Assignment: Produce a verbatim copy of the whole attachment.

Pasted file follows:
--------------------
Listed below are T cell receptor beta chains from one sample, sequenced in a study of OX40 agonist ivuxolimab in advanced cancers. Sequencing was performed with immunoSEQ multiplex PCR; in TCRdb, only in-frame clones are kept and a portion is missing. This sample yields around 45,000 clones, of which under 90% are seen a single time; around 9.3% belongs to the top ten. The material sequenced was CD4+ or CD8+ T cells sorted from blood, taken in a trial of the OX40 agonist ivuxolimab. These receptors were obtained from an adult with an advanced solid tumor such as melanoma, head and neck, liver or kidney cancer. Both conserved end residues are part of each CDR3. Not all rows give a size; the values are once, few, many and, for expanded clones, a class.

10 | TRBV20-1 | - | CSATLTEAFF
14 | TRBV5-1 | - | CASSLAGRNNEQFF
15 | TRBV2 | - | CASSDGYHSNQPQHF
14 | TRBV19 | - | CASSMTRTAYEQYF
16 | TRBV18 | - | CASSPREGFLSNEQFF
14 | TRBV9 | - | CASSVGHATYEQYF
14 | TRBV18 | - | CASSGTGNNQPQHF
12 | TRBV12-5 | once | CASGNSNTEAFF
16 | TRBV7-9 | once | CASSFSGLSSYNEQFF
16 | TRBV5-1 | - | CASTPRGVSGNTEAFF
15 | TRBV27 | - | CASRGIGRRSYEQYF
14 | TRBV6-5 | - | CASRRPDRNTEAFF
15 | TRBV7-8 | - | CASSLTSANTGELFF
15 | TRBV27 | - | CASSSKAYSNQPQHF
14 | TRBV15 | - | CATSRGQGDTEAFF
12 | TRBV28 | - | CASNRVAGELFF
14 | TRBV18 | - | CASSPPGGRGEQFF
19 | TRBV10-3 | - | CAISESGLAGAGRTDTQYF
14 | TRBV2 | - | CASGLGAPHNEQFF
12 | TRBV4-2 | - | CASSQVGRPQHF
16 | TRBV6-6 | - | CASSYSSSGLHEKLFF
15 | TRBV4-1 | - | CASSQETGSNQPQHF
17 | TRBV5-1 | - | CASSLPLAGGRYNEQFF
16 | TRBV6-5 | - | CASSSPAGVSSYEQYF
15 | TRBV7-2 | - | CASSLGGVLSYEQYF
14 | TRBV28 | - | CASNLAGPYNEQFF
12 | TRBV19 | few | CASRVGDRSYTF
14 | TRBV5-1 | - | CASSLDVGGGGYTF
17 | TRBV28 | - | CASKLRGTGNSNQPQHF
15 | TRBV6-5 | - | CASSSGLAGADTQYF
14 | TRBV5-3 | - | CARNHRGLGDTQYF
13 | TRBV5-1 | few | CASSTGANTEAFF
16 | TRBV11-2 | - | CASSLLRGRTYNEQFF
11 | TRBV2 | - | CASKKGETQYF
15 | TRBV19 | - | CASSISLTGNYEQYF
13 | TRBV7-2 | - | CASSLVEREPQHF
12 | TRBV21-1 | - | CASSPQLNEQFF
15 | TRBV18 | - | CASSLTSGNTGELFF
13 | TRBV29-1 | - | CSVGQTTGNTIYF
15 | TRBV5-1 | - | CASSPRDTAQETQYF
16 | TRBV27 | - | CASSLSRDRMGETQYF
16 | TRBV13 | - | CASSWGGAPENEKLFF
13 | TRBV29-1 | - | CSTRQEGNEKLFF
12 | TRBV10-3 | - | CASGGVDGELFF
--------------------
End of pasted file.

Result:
Listed below are T cell receptor beta chains from one sample, sequenced in a study of OX40 agonist ivuxolimab in advanced cancers. Sequencing was performed with immunoSEQ multiplex PCR; in TCRdb, only in-frame clones are kept and a portion is missing. This sample yields around 45,000 clones, of which under 90% are seen a single time; around 9.3% belongs to the top ten. The material sequenced was CD4+ or CD8+ T cells sorted from blood, taken in a trial of the OX40 agonist ivuxolimab. These receptors were obtained from an adult with an advanced solid tumor such as melanoma, head and neck, liver or kidney cancer. Both conserved end residues are part of each CDR3. Not all rows give a size; the values are once, few, many and, for expanded clones, a class.

10 | TRBV20-1 | - | CSATLTEAFF
14 | TRBV5-1 | - | CASSLAGRNNEQFF
15 | TRBV2 | - | CASSDGYHSNQPQHF
14 | TRBV19 | - | CASSMTRTAYEQYF
16 | TRBV18 | - | CASSPREGFLSNEQFF
14 | TRBV9 | - | CASSVGHATYEQYF
14 | TRBV18 | - | CASSGTGNNQPQHF
12 | TRBV12-5 | once | CASGNSNTEAFF
16 | TRBV7-9 | once | CASSFSGLSSYNEQFF
16 | TRBV5-1 | - | CASTPRGVSGNTEAFF
15 | TRBV27 | - | CASRGIGRRSYEQYF
14 | TRBV6-5 | - | CASRRPDRNTEAFF
15 | TRBV7-8 | - | CASSLTSANTGELFF
15 | TRBV27 | - | CASSSKAYSNQPQHF
14 | TRBV15 | - | CATSRGQGDTEAFF
12 | TRBV28 | - | CASNRVAGELFF
14 | TRBV18 | - | CASSPPGGRGEQFF
19 | TRBV10-3 | - | CAISESGLAGAGRTDTQYF
14 | TRBV2 | - | CASGLGAPHNEQFF
12 | TRBV4-2 | - | CASSQVGRPQHF
16 | TRBV6-6 | - | CASSYSSSGLHEKLFF
15 | TRBV4-1 | - | CASSQETGSNQPQHF
17 | TRBV5-1 | - | CASSLPLAGGRYNEQFF
16 | TRBV6-5 | - | CASSSPAGVSSYEQYF
15 | TRBV7-2 | - | CASSLGGVLSYEQYF
14 | TRBV28 | - | CASNLAGPYNEQFF
12 | TRBV19 | few | CASRVGDRSYTF
14 | TRBV5-1 | - | CASSLDVGGGGYTF
17 | TRBV28 | - | CASKLRGTGNSNQPQHF
15 | TRBV6-5 | - | CASSSGLAGADTQYF
14 | TRBV5-3 | - | CARNHRGLGDTQYF
13 | TRBV5-1 | few | CASSTGANTEAFF
16 | TRBV11-2 | - | CASSLLRGRTYNEQFF
11 | TRBV2 | - | CASKKGETQYF
15 | TRBV19 | - | CASSISLTGNYEQYF
13 | TRBV7-2 | - | CASSLVEREPQHF
12 | TRBV21-1 | - | CASSPQLNEQFF
15 | TRBV18 | - | CASSLTSGNTGELFF
13 | TRBV29-1 | - | CSVGQTTGNTIYF
15 | TRBV5-1 | - | CASSPRDTAQETQYF
16 | TRBV27 | - | CASSLSRDRMGETQYF
16 | TRBV13 | - | CASSWGGAPENEKLFF
13 | TRBV29-1 | - | CSTRQEGNEKLFF
12 | TRBV10-3 | - | CASGGVDGELFF